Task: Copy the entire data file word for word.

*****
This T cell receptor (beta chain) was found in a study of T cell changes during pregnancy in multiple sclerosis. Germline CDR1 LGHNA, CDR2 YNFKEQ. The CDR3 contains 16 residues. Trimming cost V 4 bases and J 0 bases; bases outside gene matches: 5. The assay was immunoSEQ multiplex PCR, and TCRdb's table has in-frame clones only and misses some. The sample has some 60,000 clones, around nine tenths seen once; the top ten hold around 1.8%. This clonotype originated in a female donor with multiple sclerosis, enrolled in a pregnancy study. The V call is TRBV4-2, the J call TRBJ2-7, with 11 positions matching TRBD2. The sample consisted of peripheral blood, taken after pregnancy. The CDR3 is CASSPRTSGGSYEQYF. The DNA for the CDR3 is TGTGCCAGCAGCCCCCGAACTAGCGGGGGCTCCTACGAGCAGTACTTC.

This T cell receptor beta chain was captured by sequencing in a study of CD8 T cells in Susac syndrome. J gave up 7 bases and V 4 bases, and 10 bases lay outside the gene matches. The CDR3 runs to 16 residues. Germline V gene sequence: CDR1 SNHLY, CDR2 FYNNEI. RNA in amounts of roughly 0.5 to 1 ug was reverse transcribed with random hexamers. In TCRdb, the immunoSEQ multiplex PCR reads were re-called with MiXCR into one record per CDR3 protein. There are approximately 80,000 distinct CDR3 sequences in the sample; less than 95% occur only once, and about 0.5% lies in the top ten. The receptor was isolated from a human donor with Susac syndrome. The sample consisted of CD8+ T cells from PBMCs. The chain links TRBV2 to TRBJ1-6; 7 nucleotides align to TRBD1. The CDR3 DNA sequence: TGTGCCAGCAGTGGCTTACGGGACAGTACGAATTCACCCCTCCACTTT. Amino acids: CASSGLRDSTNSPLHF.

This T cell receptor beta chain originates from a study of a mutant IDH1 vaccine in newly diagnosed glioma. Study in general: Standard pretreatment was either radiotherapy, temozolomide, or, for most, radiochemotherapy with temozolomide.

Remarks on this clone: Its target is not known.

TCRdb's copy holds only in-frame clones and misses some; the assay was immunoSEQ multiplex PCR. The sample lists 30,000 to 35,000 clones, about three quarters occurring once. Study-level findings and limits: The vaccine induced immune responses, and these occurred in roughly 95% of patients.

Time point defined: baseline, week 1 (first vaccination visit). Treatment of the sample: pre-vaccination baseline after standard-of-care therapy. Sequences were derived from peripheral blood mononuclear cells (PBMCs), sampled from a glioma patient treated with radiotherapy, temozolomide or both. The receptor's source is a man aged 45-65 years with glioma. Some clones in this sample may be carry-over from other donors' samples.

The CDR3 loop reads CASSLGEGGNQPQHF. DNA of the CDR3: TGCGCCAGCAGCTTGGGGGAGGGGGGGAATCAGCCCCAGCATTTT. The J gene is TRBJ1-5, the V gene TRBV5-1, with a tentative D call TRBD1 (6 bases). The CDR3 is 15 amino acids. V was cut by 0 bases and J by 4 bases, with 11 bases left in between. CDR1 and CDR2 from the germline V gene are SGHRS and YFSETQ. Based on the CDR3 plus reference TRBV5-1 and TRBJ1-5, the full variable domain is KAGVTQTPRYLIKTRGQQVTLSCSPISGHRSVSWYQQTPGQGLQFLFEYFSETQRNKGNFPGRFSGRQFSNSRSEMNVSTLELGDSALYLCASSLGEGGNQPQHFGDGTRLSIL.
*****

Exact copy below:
This T cell receptor (beta chain) was found in a study of T cell changes during pregnancy in multiple sclerosis. Germline CDR1 LGHNA, CDR2 YNFKEQ. The CDR3 contains 16 residues. Trimming cost V 4 bases and J 0 bases; bases outside gene matches: 5. The assay was immunoSEQ multiplex PCR, and TCRdb's table has in-frame clones only and misses some. The sample has some 60,000 clones, around nine tenths seen once; the top ten hold around 1.8%. This clonotype originated in a female donor with multiple sclerosis, enrolled in a pregnancy study. The V call is TRBV4-2, the J call TRBJ2-7, with 11 positions matching TRBD2. The sample consisted of peripheral blood, taken after pregnancy. The CDR3 is CASSPRTSGGSYEQYF. The DNA for the CDR3 is TGTGCCAGCAGCCCCCGAACTAGCGGGGGCTCCTACGAGCAGTACTTC.

This T cell receptor beta chain was captured by sequencing in a study of CD8 T cells in Susac syndrome. J gave up 7 bases and V 4 bases, and 10 bases lay outside the gene matches. The CDR3 runs to 16 residues. Germline V gene sequence: CDR1 SNHLY, CDR2 FYNNEI. RNA in amounts of roughly 0.5 to 1 ug was reverse transcribed with random hexamers. In TCRdb, the immunoSEQ multiplex PCR reads were re-called with MiXCR into one record per CDR3 protein. There are approximately 80,000 distinct CDR3 sequences in the sample; less than 95% occur only once, and about 0.5% lies in the top ten. The receptor was isolated from a human donor with Susac syndrome. The sample consisted of CD8+ T cells from PBMCs. The chain links TRBV2 to TRBJ1-6; 7 nucleotides align to TRBD1. The CDR3 DNA sequence: TGTGCCAGCAGTGGCTTACGGGACAGTACGAATTCACCCCTCCACTTT. Amino acids: CASSGLRDSTNSPLHF.

This T cell receptor beta chain originates from a study of a mutant IDH1 vaccine in newly diagnosed glioma. Study in general: Standard pretreatment was either radiotherapy, temozolomide, or, for most, radiochemotherapy with temozolomide.

Remarks on this clone: Its target is not known.

TCRdb's copy holds only in-frame clones and misses some; the assay was immunoSEQ multiplex PCR. The sample lists 30,000 to 35,000 clones, about three quarters occurring once. Study-level findings and limits: The vaccine induced immune responses, and these occurred in roughly 95% of patients.

Time point defined: baseline, week 1 (first vaccination visit). Treatment of the sample: pre-vaccination baseline after standard-of-care therapy. Sequences were derived from peripheral blood mononuclear cells (PBMCs), sampled from a glioma patient treated with radiotherapy, temozolomide or both. The receptor's source is a man aged 45-65 years with glioma. Some clones in this sample may be carry-over from other donors' samples.

The CDR3 loop reads CASSLGEGGNQPQHF. DNA of the CDR3: TGCGCCAGCAGCTTGGGGGAGGGGGGGAATCAGCCCCAGCATTTT. The J gene is TRBJ1-5, the V gene TRBV5-1, with a tentative D call TRBD1 (6 bases). The CDR3 is 15 amino acids. V was cut by 0 bases and J by 4 bases, with 11 bases left in between. CDR1 and CDR2 from the germline V gene are SGHRS and YFSETQ. Based on the CDR3 plus reference TRBV5-1 and TRBJ1-5, the full variable domain is KAGVTQTPRYLIKTRGQQVTLSCSPISGHRSVSWYQQTPGQGLQFLFEYFSETQRNKGNFPGRFSGRQFSNSRSEMNVSTLELGDSALYLCASSLGEGGNQPQHFGDGTRLSIL.